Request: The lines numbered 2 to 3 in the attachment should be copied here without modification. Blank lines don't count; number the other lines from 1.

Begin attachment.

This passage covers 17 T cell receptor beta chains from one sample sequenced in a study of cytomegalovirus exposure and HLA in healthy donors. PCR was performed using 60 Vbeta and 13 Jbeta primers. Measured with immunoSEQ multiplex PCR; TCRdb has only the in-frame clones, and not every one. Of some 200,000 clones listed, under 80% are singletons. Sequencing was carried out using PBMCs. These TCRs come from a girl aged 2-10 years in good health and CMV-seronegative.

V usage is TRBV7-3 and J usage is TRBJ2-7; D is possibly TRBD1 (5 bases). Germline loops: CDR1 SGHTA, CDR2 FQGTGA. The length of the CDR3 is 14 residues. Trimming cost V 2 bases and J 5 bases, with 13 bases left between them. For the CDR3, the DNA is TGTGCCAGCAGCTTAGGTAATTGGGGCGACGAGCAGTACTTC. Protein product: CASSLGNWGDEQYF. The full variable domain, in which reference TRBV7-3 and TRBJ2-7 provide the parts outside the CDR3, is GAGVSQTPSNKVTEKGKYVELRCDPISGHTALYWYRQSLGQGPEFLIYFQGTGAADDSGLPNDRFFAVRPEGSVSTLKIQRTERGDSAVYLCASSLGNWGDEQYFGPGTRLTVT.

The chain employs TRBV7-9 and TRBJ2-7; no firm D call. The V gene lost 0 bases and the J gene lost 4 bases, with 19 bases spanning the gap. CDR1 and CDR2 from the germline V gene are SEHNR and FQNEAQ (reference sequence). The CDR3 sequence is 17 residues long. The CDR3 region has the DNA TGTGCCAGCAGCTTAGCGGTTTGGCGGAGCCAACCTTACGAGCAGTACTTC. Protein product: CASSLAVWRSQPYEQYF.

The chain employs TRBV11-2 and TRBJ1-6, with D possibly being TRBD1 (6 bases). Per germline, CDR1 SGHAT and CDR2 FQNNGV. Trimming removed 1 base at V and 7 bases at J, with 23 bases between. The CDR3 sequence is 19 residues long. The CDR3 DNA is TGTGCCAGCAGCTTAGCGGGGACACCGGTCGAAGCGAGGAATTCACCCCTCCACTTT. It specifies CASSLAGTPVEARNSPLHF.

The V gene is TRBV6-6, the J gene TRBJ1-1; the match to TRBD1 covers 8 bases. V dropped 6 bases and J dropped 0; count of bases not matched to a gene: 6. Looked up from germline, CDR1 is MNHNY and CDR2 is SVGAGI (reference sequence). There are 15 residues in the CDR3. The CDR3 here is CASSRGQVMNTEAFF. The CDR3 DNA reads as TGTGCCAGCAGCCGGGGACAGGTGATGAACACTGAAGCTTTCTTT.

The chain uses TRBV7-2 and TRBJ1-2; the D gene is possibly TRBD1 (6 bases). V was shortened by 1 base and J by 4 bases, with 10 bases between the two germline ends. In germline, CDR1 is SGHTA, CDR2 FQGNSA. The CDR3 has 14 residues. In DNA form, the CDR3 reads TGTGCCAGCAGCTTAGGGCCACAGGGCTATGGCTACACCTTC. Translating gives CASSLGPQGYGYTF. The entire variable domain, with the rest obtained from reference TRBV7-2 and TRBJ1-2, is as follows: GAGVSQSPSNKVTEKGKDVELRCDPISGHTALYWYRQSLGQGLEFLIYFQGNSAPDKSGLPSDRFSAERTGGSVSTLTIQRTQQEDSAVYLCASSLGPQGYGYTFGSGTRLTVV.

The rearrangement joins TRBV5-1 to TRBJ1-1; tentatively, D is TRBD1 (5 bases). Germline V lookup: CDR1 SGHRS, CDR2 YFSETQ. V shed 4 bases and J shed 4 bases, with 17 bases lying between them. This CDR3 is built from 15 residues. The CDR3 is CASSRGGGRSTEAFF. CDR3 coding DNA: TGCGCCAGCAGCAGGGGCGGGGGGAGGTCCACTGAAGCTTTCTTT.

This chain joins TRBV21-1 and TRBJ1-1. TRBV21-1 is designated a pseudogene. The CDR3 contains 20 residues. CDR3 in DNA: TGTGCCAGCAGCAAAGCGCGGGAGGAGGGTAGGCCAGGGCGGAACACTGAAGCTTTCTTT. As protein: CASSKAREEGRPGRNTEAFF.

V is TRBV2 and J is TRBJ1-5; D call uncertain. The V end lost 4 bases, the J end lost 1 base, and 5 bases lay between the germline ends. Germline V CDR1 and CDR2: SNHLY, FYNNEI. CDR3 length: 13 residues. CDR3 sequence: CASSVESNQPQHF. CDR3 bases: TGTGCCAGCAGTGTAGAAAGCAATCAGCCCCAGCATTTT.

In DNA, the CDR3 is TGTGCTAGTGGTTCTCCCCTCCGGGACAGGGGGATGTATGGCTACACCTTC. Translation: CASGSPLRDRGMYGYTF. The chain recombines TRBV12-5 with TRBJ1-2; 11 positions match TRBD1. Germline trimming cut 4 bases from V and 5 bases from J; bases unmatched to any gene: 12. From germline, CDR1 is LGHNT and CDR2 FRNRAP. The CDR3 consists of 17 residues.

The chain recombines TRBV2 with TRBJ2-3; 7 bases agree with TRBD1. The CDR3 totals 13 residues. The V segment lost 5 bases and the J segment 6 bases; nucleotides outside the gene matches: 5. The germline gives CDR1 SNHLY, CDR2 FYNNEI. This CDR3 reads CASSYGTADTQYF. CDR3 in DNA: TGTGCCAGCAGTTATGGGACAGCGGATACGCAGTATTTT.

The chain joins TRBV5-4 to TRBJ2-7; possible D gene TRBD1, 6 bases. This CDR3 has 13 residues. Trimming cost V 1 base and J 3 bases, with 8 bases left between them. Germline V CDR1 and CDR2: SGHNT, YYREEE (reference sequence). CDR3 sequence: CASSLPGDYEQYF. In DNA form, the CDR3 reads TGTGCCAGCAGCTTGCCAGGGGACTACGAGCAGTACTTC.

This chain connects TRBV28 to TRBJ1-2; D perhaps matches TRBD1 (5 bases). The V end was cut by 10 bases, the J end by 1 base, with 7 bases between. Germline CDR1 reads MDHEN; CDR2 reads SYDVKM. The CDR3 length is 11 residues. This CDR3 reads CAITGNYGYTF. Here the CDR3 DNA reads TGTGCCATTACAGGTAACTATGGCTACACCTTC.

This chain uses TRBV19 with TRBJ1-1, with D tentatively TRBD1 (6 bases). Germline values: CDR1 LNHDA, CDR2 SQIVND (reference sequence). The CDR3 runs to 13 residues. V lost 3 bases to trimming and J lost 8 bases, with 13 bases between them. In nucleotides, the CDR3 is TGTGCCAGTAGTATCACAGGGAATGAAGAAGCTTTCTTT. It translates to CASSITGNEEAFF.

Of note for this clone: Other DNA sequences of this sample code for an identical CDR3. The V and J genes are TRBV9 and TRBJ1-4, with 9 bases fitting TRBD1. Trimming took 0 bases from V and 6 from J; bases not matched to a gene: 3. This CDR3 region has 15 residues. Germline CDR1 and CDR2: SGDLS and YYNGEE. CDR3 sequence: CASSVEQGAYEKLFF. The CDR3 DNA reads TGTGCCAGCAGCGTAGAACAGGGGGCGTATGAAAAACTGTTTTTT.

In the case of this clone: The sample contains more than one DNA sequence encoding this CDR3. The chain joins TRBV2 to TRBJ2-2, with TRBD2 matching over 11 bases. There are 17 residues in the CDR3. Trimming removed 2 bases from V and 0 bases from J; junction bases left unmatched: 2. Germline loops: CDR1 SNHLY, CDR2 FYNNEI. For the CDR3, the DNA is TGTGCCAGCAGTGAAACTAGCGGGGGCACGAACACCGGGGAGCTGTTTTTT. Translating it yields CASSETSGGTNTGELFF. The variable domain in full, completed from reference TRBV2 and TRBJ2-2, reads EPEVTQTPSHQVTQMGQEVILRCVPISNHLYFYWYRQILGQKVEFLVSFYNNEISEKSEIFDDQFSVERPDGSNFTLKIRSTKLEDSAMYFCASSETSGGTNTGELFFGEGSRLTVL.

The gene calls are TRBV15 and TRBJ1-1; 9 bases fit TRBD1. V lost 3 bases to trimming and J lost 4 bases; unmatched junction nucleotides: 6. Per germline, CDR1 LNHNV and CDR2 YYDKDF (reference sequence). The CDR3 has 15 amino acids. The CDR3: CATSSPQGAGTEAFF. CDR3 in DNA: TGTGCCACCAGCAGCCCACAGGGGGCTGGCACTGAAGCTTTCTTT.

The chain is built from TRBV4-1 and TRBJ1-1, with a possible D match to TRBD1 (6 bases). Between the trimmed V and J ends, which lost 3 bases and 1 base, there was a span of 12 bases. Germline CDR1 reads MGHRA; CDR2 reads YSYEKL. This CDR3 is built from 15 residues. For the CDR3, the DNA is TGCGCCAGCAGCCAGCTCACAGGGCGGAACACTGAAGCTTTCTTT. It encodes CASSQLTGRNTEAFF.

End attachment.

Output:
V usage is TRBV7-3 and J usage is TRBJ2-7; D is possibly TRBD1 (5 bases). Germline loops: CDR1 SGHTA, CDR2 FQGTGA. The length of the CDR3 is 14 residues. Trimming cost V 2 bases and J 5 bases, with 13 bases left between them. For the CDR3, the DNA is TGTGCCAGCAGCTTAGGTAATTGGGGCGACGAGCAGTACTTC. Protein product: CASSLGNWGDEQYF. The full variable domain, in which reference TRBV7-3 and TRBJ2-7 provide the parts outside the CDR3, is GAGVSQTPSNKVTEKGKYVELRCDPISGHTALYWYRQSLGQGPEFLIYFQGTGAADDSGLPNDRFFAVRPEGSVSTLKIQRTERGDSAVYLCASSLGNWGDEQYFGPGTRLTVT.

The chain employs TRBV7-9 and TRBJ2-7; no firm D call. The V gene lost 0 bases and the J gene lost 4 bases, with 19 bases spanning the gap. CDR1 and CDR2 from the germline V gene are SEHNR and FQNEAQ (reference sequence). The CDR3 sequence is 17 residues long. The CDR3 region has the DNA TGTGCCAGCAGCTTAGCGGTTTGGCGGAGCCAACCTTACGAGCAGTACTTC. Protein product: CASSLAVWRSQPYEQYF.